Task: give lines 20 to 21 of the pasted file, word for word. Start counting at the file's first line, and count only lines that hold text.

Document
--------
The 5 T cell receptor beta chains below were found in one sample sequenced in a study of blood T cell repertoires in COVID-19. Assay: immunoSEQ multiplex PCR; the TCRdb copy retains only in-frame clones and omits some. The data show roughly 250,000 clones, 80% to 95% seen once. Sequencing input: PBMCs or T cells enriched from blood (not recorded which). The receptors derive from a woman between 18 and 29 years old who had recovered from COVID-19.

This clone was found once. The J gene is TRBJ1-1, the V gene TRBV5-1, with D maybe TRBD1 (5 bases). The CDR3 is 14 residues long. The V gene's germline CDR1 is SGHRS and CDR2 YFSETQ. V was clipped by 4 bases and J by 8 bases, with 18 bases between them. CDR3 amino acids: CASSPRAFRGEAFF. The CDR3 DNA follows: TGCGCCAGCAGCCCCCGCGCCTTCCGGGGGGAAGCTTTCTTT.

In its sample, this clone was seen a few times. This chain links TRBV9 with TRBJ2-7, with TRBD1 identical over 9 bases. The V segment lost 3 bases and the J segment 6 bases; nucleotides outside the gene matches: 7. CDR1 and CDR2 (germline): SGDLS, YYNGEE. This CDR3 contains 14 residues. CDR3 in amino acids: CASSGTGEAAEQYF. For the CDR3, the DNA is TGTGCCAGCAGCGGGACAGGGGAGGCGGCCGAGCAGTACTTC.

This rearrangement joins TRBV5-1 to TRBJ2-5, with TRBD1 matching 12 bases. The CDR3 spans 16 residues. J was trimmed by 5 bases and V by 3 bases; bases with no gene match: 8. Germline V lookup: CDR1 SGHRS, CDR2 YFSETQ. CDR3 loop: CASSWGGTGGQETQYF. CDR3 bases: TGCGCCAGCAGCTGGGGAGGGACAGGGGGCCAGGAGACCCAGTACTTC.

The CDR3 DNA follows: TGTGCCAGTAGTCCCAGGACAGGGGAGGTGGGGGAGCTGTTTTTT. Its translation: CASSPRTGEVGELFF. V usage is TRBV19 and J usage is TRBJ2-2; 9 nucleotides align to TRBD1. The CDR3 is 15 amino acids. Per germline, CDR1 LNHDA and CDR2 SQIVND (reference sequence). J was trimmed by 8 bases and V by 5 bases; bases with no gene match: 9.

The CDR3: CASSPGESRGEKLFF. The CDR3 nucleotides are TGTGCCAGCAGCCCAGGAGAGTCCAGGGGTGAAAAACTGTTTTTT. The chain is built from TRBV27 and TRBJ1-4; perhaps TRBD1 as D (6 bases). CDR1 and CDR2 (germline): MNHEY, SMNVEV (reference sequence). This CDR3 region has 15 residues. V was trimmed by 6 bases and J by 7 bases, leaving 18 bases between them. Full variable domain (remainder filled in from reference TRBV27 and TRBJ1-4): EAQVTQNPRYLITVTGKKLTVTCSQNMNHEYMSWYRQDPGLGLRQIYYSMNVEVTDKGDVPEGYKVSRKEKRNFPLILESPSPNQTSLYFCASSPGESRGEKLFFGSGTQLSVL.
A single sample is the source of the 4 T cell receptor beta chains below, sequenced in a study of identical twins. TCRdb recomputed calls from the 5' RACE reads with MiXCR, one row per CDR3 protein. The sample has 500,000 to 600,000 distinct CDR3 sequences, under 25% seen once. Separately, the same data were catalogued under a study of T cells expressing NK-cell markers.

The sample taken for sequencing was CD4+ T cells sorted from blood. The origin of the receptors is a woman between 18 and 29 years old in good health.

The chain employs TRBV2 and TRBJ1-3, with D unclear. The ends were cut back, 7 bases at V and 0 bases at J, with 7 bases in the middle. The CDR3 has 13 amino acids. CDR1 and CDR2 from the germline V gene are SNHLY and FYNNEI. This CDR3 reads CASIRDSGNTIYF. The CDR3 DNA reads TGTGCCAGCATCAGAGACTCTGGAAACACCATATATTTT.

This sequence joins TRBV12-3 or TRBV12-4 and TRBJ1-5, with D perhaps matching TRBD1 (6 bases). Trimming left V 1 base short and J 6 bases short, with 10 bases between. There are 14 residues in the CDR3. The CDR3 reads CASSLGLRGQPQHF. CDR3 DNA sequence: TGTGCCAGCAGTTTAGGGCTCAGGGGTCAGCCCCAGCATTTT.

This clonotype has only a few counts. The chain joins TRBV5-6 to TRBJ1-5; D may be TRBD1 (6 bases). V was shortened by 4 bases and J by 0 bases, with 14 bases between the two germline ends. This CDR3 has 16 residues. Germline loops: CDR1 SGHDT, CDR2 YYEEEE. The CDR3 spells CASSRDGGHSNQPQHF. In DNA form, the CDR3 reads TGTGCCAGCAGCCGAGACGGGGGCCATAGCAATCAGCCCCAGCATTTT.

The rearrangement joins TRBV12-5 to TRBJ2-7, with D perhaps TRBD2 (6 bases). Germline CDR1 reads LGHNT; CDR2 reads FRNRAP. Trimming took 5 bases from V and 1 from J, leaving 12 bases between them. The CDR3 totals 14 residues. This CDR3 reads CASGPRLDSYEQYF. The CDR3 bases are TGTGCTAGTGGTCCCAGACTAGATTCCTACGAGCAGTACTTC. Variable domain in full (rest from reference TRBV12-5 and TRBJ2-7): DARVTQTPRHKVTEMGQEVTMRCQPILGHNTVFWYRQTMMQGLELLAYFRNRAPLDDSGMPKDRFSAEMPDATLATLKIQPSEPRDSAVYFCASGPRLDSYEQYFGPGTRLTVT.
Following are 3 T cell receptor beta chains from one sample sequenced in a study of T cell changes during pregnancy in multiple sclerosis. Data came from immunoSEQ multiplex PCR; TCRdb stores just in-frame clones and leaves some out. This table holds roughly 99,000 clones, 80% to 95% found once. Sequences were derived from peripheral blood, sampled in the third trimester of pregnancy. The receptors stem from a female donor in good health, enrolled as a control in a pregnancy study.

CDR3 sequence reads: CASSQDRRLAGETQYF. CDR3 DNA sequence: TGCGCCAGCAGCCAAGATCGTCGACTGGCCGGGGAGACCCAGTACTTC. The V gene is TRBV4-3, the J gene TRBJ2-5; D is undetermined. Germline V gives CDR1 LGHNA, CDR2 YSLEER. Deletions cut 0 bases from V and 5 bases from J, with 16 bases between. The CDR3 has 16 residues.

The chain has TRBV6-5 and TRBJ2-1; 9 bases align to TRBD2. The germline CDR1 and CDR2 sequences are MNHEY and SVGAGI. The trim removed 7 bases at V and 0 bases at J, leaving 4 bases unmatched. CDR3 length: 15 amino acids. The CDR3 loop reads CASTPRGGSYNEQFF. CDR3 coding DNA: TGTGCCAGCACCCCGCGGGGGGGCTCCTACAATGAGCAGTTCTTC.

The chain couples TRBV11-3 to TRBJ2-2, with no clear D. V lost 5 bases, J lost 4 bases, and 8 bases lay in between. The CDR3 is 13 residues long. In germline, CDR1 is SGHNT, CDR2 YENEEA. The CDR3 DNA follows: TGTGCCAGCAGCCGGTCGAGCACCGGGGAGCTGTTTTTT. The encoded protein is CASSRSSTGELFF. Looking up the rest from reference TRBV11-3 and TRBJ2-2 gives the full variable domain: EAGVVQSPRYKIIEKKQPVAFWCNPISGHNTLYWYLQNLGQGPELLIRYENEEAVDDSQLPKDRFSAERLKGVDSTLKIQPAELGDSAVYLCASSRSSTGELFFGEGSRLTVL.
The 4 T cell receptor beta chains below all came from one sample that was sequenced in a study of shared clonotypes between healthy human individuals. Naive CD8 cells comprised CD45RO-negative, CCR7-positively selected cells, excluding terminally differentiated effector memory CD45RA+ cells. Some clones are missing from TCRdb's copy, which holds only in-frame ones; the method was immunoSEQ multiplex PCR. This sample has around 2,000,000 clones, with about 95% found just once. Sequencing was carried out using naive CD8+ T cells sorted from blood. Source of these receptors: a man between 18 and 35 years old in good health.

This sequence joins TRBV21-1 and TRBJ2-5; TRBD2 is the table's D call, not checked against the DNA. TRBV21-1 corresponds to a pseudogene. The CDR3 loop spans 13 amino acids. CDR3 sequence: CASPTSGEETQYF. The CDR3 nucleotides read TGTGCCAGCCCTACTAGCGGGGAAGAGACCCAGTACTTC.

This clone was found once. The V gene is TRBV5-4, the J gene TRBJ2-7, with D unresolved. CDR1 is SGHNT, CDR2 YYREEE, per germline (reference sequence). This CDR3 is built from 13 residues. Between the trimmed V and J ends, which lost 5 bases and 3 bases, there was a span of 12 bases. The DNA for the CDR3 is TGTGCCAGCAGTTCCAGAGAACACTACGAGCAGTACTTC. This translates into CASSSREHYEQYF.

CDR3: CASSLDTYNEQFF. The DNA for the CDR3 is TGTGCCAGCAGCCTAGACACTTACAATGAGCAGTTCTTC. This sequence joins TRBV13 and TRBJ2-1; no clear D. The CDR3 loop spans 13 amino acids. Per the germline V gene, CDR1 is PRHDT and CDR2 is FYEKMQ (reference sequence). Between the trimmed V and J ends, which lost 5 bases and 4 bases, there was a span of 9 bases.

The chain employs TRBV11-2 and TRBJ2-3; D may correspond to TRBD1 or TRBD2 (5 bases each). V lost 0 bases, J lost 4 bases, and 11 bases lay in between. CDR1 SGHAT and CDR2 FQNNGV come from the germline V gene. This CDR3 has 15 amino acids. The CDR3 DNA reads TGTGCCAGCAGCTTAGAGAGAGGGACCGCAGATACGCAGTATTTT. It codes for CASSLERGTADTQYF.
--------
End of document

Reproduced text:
CDR3: CASSLDTYNEQFF. The DNA for the CDR3 is TGTGCCAGCAGCCTAGACACTTACAATGAGCAGTTCTTC. This sequence joins TRBV13 and TRBJ2-1; no clear D. The CDR3 loop spans 13 amino acids. Per the germline V gene, CDR1 is PRHDT and CDR2 is FYEKMQ (reference sequence). Between the trimmed V and J ends, which lost 5 bases and 4 bases, there was a span of 9 bases.

The chain employs TRBV11-2 and TRBJ2-3; D may correspond to TRBD1 or TRBD2 (5 bases each). V lost 0 bases, J lost 4 bases, and 11 bases lay in between. CDR1 SGHAT and CDR2 FQNNGV come from the germline V gene. This CDR3 has 15 amino acids. The CDR3 DNA reads TGTGCCAGCAGCTTAGAGAGAGGGACCGCAGATACGCAGTATTTT. It codes for CASSLERGTADTQYF.